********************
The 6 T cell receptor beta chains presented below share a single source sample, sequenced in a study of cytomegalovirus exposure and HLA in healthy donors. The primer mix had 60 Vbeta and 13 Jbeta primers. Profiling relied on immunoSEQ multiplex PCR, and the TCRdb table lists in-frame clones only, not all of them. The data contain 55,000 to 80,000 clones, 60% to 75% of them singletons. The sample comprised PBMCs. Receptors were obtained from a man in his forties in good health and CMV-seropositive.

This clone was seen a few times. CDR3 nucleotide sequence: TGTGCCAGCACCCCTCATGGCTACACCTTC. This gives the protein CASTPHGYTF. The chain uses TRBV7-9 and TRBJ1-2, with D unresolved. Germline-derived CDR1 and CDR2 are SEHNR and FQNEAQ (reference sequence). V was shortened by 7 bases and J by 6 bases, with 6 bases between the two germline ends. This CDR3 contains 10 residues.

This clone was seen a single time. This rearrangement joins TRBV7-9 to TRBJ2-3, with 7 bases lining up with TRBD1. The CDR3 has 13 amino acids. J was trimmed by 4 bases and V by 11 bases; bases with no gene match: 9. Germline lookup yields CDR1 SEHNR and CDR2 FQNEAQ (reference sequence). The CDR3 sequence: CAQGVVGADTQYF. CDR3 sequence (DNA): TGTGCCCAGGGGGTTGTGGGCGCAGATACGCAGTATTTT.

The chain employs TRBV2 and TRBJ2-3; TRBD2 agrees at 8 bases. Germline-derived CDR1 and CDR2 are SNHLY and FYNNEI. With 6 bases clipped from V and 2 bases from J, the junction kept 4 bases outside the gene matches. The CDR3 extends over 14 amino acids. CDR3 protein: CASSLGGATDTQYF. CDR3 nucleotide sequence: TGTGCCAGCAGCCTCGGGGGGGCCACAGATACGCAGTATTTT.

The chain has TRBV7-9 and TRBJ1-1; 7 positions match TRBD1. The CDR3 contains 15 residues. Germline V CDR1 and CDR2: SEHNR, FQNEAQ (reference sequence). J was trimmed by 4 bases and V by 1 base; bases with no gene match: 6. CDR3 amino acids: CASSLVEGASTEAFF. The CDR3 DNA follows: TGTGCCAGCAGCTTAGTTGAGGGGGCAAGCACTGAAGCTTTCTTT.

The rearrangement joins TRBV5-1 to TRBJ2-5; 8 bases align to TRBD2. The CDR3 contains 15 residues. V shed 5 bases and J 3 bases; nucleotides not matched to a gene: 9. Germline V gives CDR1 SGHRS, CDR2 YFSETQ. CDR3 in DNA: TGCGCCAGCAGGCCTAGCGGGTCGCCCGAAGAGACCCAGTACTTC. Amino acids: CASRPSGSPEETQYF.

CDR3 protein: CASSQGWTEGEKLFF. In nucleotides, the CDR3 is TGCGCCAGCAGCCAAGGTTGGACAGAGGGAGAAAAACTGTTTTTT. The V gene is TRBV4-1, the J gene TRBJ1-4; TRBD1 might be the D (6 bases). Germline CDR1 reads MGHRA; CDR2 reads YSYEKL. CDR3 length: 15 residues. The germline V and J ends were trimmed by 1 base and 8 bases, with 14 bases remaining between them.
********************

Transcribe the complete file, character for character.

The 6 T cell receptor beta chains presented below share a single source sample, sequenced in a study of cytomegalovirus exposure and HLA in healthy donors. The primer mix had 60 Vbeta and 13 Jbeta primers. Profiling relied on immunoSEQ multiplex PCR, and the TCRdb table lists in-frame clones only, not all of them. The data contain 55,000 to 80,000 clones, 60% to 75% of them singletons. The sample comprised PBMCs. Receptors were obtained from a man in his forties in good health and CMV-seropositive.

This clone was seen a few times. CDR3 nucleotide sequence: TGTGCCAGCACCCCTCATGGCTACACCTTC. This gives the protein CASTPHGYTF. The chain uses TRBV7-9 and TRBJ1-2, with D unresolved. Germline-derived CDR1 and CDR2 are SEHNR and FQNEAQ (reference sequence). V was shortened by 7 bases and J by 6 bases, with 6 bases between the two germline ends. This CDR3 contains 10 residues.

This clone was seen a single time. This rearrangement joins TRBV7-9 to TRBJ2-3, with 7 bases lining up with TRBD1. The CDR3 has 13 amino acids. J was trimmed by 4 bases and V by 11 bases; bases with no gene match: 9. Germline lookup yields CDR1 SEHNR and CDR2 FQNEAQ (reference sequence). The CDR3 sequence: CAQGVVGADTQYF. CDR3 sequence (DNA): TGTGCCCAGGGGGTTGTGGGCGCAGATACGCAGTATTTT.

The chain employs TRBV2 and TRBJ2-3; TRBD2 agrees at 8 bases. Germline-derived CDR1 and CDR2 are SNHLY and FYNNEI. With 6 bases clipped from V and 2 bases from J, the junction kept 4 bases outside the gene matches. The CDR3 extends over 14 amino acids. CDR3 protein: CASSLGGATDTQYF. CDR3 nucleotide sequence: TGTGCCAGCAGCCTCGGGGGGGCCACAGATACGCAGTATTTT.

The chain has TRBV7-9 and TRBJ1-1; 7 positions match TRBD1. The CDR3 contains 15 residues. Germline V CDR1 and CDR2: SEHNR, FQNEAQ (reference sequence). J was trimmed by 4 bases and V by 1 base; bases with no gene match: 6. CDR3 amino acids: CASSLVEGASTEAFF. The CDR3 DNA follows: TGTGCCAGCAGCTTAGTTGAGGGGGCAAGCACTGAAGCTTTCTTT.

The rearrangement joins TRBV5-1 to TRBJ2-5; 8 bases align to TRBD2. The CDR3 contains 15 residues. V shed 5 bases and J 3 bases; nucleotides not matched to a gene: 9. Germline V gives CDR1 SGHRS, CDR2 YFSETQ. CDR3 in DNA: TGCGCCAGCAGGCCTAGCGGGTCGCCCGAAGAGACCCAGTACTTC. Amino acids: CASRPSGSPEETQYF.

CDR3 protein: CASSQGWTEGEKLFF. In nucleotides, the CDR3 is TGCGCCAGCAGCCAAGGTTGGACAGAGGGAGAAAAACTGTTTTTT. The V gene is TRBV4-1, the J gene TRBJ1-4; TRBD1 might be the D (6 bases). Germline CDR1 reads MGHRA; CDR2 reads YSYEKL. CDR3 length: 15 residues. The germline V and J ends were trimmed by 1 base and 8 bases, with 14 bases remaining between them.